Coronavirus: The Insanity Is Ending

My heresy is beginning to spread. In the New York Times we have Is Our Fight Against Coronavirus Worse Than the Disease? and in the WSJ we see The California and New York orders to stay at home are unsustainable.

More and more voices have realized the call for an indefinite shutdown is a call to self-destruction. Corona got out. It spreads asymptomatically. It is in the third world.

It is here to stay, even if the first world breaks itself trying to control it. 

But all is not lost. We are learning it isn't as dangerous as it first seemed. South Korean testing has shown vast numbers of people with more minor symptoms or none at all. We are learning how to treat it, the serious case rate in South Korea is now 1%. And we are learning how to muster resources for a surge. Conversion of hotels into facilities for the less sick comes to mind.

We are making our way towards a new reality - where people work and live and where corona is added to the list of ailments we battle. Of course, we don't battle it with fixed resources, we battle it with human innovation. For example:

researchers in France treated a small number of patients with both hydroxychloroquine and a Z-Pak, and 100% of them were cured by day six of treatment. Compare that with 57.1% of patients treated with hydroxychloroquine alone, and 12.5% of patients who received neither."

The virus is dangerous. It will strike certain groups like the religious community very very hard (e.g.the Hasidic communities in New York are experiencing high infection rates). But we are learning to moderate our response just as we learn to control it. My hope is that we will get back to life soon.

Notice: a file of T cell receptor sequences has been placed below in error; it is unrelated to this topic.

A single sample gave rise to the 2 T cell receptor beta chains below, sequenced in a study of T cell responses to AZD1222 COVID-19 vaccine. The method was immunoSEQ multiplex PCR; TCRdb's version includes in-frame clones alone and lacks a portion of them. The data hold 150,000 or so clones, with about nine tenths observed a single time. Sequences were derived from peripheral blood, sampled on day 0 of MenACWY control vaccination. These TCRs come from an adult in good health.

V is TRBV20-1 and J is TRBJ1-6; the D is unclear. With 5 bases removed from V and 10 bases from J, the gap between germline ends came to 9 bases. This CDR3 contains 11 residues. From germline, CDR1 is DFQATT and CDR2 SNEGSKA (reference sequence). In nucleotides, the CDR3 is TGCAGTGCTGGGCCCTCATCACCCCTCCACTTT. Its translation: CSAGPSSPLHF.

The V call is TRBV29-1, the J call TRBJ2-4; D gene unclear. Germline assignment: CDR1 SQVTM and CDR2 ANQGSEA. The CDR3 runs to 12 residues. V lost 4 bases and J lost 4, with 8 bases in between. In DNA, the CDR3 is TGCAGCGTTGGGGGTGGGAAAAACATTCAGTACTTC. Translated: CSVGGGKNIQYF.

Let's lay out a plan: three weeks to get everything we can ready, and then begin to open up.

With three weeks, business and people alike can plan instead of living in the fear of complete and overwhelming uncertainty.

As the mantle has now passed beyond crazy gadflies like me to mainstream voices like the NYT and WSJ, I wanted to take the next step. I wanted to do the first postmortem on the situation - and analyze what we can learn from the early history of corona. Is it too early? Probably, but there are still lessons.

With all that as introduction, here is my latest video. (Watch the rest of this video series here).

Video length: 00:23:34

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Joseph Cox 4 years ago Contributor's comment

I wrote a more generalized article about the the costs of shutdowns on a structural economic level... Y'all will probably enjoy it :)

Harry Goldstein 4 years ago Member's comment

Has your opinion changed at all now that the WHO says immunity is unlikely and even those who have recovered can get COVID-19 again?

Angry Old Lady 4 years ago Member's comment